Wiedenmann et al. (2000) purified all proteins to near homogeneity. Both AsGFP 499/522 could not be separated by the purification steps. The molecular masses, determined by SDS-PAGE, are 26.2 kDA for the mixed fraction of AsGFP499/522 and 19.1 kDa for both asFP595 and asCP562. In gel filtration experiments under physiological conditions all protein pigments show apparent molecular masses of 66 kDa. For the GFPs this indicates a natural occurrence as dimers or trimers. Under denaturing conditions these oligomers can be partially split into monomers with apparent molecular masses of 23 kDa. Molecular masses for the AsGFP499 and asCP562 cloned were 25.4 kDa and 16.5 kDa.

Stability.

All colored proteins show a remarkable stability after treatment with heat, detergent, chaotrop, reducing agent, and pH extremes (Table 2. appendixes). Thermostability of asFP595 fluorescence is clearly increased compared with that of AsGFP499/522. In contrast, fluorescence of AsGFP499 is more stable when the solutions are exposed to 1% SDS, 8 M urea, and pH 11. Fluorescence of AsGFP499/522 and asFP595 is also stable when the proteins are treated with 4% paraformaldehyde (Wiedenmann et al., 2000).

Reversible denaturation.

Wiedenmann et al. (2000) heat-denatured the partially purified extracts of the proteins asFP595 and asCP562 in the presence of 2% SDS and 10% β-mercaptoethanol. After, proteins were separated by SDS/PAGE and transferred to a nitrocellulose membrane by semidry blotting. On the membrane, the band corresponding to asFP595 appears red under daylight conditions and exhibits orange fluorescence with an emission maximum at 595 nm under UV light. The fluorescence is stable and can even be detected after passage of the renatured protein through the membrane because of extended blotting. Renaturation with full restoration of fluorescence in the presence of β-mercaptoethanol has been described for heat-denatured GFP (Surpin & Ward, 1989). Surprisingly, asCP562, which is nonfluorescent in vivo, behaves in the same manner and shows identical fluorescence as renatured asFP595.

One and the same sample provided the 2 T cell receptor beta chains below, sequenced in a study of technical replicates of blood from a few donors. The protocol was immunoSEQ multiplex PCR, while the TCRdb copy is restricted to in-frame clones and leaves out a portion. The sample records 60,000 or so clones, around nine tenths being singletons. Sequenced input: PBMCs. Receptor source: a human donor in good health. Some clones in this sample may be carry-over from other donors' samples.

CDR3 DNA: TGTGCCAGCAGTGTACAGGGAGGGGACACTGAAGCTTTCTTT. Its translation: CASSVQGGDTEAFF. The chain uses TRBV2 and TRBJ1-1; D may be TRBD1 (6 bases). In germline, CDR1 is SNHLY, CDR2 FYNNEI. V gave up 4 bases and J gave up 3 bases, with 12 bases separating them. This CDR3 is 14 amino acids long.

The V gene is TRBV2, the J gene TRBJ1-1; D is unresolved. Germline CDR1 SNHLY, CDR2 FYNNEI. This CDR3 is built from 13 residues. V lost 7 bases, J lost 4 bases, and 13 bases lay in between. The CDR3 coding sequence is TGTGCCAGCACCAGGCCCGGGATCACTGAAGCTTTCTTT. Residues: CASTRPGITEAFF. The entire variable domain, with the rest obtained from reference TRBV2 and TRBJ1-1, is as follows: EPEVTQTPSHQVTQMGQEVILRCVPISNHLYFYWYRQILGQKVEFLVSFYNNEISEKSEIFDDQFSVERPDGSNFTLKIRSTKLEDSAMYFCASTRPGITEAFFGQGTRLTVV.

Molecular masses [...] All proteins were purified to near homogeneity. Both asFP499 and asFP522 could not be separated by the purification steps. The molecular masses, determined by

[page 14093]

SDS/PAGE are 26.2 kDA for the mixed fraction of asFP499/ asFP522 and 19.1 kDa for both asFP595 and asCP562 (Fig. 3 A and B). In gel filtration experiments under physiological conditions all protein pigments show apparent molecular masses of 66 kDa (Fig. 3.1 and 3.3). For the GFPs this indicates a natural occurrence as dimers or trimers (Fig. 3.3). Under denaturing conditions these oligomers can be partially split into monomers with apparent molecular masses of 23 kDa (Fig. 3.4). Stable dimers also are reported for GFP from Renilla and some other pennatularians (12, 27).

Stability. All colored proteins show a remarkable stability after treatment with heat, detergent, chaotrop, reducing agent, and pH extremes (Table 2). Thermostability of asFP595 fluorescence is clearly increased compared with that of asFP499/asFP522. In contrast, fluorescence of asFP499 is more stable when the solutions are exposed to 1% SDS, 8 M urea, and pH 11. Fluorescence of asFP499/asFP522 and asFP595 is also stable when the proteins are treated with 4% paraformaldehyde. Overall, the stability of the pigments from A. sulcata is comparable to that of the GFPs from Aequorea and Renilla (27–30).

Reversible denaturation. Partially purified extracts of the proteins asFP595 and asCP562 were heat-denatured in the presence of 2% SDS and 10% β-mercaptoethanol. Proteins were separated by SDS/PAGE and transferred to a nitrocellulose membrane by semidry blotting. On the membrane, the band corresponding to asFP595 appears red under daylight conditions and exhibits orange fluorescence with an emission maximum at 595 nm under UV light (Fig. 4 A and C). The fluorescence is stable and can even be detected after passage of the renatured protein through the membrane because of extended blotting. Renaturation with full restoration of fluorescence in the presence of β-mercaptoethanol has been described for heat-denatured GFP (31). Surprisingly, asCP562, which is nonfluorescent in vivo, behaves in the same manner and shows identical fluorescence as renatured asFP595 (Fig. 4 A and C).


31. Surpin, M. A. & Ward, W. W. (1989) Photochem. Photobiol. 49, 65.